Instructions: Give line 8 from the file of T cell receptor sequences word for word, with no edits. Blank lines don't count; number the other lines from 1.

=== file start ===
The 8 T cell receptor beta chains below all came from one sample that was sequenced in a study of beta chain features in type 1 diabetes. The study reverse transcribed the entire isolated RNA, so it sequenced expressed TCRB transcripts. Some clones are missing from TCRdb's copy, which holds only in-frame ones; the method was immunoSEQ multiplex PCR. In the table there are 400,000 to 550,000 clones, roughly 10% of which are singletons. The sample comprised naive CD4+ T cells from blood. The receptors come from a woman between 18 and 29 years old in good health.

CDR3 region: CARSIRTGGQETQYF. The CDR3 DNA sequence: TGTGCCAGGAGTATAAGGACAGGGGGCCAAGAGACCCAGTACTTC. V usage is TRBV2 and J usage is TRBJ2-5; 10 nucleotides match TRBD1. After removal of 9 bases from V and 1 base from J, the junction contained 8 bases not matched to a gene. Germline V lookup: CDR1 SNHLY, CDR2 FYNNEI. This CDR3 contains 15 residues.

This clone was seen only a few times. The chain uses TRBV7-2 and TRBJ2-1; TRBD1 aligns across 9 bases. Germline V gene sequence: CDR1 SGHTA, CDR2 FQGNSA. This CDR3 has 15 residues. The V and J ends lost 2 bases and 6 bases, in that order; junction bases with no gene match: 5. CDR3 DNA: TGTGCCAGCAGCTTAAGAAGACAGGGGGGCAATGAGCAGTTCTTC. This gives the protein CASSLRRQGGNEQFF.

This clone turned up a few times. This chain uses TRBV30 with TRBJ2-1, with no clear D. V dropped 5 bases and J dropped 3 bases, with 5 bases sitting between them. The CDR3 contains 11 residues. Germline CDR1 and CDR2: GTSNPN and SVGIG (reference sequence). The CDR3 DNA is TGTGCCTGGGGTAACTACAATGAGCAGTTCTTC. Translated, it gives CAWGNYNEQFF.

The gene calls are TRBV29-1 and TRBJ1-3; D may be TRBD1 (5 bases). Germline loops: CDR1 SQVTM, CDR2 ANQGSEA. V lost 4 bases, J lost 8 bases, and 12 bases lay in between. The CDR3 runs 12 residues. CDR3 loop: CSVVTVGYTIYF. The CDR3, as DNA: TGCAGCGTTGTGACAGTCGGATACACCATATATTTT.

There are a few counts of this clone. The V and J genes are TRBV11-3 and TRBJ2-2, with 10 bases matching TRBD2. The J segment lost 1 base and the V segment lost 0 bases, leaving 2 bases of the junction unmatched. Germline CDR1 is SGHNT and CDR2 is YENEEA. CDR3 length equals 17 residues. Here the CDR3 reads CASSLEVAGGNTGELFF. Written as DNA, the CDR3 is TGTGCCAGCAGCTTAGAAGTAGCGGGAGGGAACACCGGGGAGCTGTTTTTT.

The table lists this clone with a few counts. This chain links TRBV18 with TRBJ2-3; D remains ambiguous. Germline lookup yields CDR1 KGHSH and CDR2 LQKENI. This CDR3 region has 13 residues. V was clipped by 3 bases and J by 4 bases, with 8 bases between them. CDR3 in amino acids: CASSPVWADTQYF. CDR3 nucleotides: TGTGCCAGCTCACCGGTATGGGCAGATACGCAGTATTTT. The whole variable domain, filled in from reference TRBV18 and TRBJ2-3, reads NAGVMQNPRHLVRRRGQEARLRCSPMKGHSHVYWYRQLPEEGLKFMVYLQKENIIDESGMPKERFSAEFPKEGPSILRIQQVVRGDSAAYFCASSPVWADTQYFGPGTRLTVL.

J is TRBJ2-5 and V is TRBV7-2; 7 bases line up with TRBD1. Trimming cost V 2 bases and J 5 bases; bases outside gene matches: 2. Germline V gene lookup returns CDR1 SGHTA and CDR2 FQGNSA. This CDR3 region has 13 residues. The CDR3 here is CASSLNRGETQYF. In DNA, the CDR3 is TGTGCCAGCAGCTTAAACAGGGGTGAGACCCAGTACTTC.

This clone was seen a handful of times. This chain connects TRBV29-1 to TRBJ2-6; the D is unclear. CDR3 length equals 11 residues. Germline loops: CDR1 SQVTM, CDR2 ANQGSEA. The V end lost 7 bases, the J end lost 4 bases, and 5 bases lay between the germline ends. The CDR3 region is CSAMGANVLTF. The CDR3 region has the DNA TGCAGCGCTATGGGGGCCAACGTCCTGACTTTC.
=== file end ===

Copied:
J is TRBJ2-5 and V is TRBV7-2; 7 bases line up with TRBD1. Trimming cost V 2 bases and J 5 bases; bases outside gene matches: 2. Germline V gene lookup returns CDR1 SGHTA and CDR2 FQGNSA. This CDR3 region has 13 residues. The CDR3 here is CASSLNRGETQYF. In DNA, the CDR3 is TGTGCCAGCAGCTTAAACAGGGGTGAGACCCAGTACTTC.